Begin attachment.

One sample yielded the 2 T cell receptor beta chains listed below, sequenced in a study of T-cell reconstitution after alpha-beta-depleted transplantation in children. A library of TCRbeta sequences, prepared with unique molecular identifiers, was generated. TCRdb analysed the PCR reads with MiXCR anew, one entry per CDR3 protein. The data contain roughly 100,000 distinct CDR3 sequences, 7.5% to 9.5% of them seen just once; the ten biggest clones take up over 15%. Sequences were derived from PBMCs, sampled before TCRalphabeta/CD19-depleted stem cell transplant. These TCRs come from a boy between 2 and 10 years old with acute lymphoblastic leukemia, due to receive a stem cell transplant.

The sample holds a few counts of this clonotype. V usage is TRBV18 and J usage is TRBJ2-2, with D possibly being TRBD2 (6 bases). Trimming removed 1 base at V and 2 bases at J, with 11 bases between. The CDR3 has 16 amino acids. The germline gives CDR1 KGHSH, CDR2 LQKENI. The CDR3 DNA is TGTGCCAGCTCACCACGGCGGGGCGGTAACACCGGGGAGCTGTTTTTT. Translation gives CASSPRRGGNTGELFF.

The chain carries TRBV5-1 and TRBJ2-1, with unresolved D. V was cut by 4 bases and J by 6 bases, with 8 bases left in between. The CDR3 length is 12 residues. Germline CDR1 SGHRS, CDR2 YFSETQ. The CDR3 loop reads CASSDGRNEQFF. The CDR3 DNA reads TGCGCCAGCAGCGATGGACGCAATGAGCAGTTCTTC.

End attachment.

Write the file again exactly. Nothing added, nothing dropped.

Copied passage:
One sample yielded the 2 T cell receptor beta chains listed below, sequenced in a study of T-cell reconstitution after alpha-beta-depleted transplantation in children. A library of TCRbeta sequences, prepared with unique molecular identifiers, was generated. TCRdb analysed the PCR reads with MiXCR anew, one entry per CDR3 protein. The data contain roughly 100,000 distinct CDR3 sequences, 7.5% to 9.5% of them seen just once; the ten biggest clones take up over 15%. Sequences were derived from PBMCs, sampled before TCRalphabeta/CD19-depleted stem cell transplant. These TCRs come from a boy between 2 and 10 years old with acute lymphoblastic leukemia, due to receive a stem cell transplant.

The sample holds a few counts of this clonotype. V usage is TRBV18 and J usage is TRBJ2-2, with D possibly being TRBD2 (6 bases). Trimming removed 1 base at V and 2 bases at J, with 11 bases between. The CDR3 has 16 amino acids. The germline gives CDR1 KGHSH, CDR2 LQKENI. The CDR3 DNA is TGTGCCAGCTCACCACGGCGGGGCGGTAACACCGGGGAGCTGTTTTTT. Translation gives CASSPRRGGNTGELFF.

The chain carries TRBV5-1 and TRBJ2-1, with unresolved D. V was cut by 4 bases and J by 6 bases, with 8 bases left in between. The CDR3 length is 12 residues. Germline CDR1 SGHRS, CDR2 YFSETQ. The CDR3 loop reads CASSDGRNEQFF. The CDR3 DNA reads TGCGCCAGCAGCGATGGACGCAATGAGCAGTTCTTC.